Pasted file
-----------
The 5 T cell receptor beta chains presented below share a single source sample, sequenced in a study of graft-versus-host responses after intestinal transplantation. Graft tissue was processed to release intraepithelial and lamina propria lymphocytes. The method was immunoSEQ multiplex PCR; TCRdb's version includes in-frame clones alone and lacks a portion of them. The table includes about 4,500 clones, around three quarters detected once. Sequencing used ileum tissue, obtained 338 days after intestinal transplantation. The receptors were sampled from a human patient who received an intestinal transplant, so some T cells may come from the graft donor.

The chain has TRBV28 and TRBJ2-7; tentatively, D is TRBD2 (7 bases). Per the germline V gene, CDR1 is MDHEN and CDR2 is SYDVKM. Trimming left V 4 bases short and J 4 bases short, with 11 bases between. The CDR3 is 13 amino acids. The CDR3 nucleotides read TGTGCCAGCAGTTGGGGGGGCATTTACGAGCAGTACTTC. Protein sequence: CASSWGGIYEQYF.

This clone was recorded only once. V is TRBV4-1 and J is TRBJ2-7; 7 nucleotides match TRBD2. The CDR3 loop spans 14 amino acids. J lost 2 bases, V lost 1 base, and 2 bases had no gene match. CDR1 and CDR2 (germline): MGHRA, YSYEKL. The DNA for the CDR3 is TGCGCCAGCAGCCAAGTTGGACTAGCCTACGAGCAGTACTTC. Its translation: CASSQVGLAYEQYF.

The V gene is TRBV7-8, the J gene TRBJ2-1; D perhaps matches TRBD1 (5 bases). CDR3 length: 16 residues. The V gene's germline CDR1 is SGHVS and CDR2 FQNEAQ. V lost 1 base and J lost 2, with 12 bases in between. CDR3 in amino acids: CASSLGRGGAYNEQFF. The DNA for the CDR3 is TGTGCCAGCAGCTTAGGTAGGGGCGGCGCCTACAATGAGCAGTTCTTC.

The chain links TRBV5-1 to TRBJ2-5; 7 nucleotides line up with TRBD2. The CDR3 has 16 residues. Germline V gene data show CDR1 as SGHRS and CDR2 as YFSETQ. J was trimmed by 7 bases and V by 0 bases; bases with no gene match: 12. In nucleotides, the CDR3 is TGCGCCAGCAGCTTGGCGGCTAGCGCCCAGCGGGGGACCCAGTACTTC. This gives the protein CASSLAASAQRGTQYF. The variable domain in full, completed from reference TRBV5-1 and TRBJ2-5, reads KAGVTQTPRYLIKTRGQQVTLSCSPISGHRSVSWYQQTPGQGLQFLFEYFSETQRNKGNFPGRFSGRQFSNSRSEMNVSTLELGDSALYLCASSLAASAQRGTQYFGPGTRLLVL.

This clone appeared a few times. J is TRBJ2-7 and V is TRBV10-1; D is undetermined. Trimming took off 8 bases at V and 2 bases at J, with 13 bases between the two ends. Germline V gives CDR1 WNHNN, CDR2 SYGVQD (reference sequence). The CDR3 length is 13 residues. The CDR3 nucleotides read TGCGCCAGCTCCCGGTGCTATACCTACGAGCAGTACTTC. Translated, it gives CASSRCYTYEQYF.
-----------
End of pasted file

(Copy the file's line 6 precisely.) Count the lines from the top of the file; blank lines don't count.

This clone appeared a few times. J is TRBJ2-7 and V is TRBV10-1; D is undetermined. Trimming took off 8 bases at V and 2 bases at J, with 13 bases between the two ends. Germline V gives CDR1 WNHNN, CDR2 SYGVQD (reference sequence). The CDR3 length is 13 residues. The CDR3 nucleotides read TGCGCCAGCTCCCGGTGCTATACCTACGAGCAGTACTTC. Translated, it gives CASSRCYTYEQYF.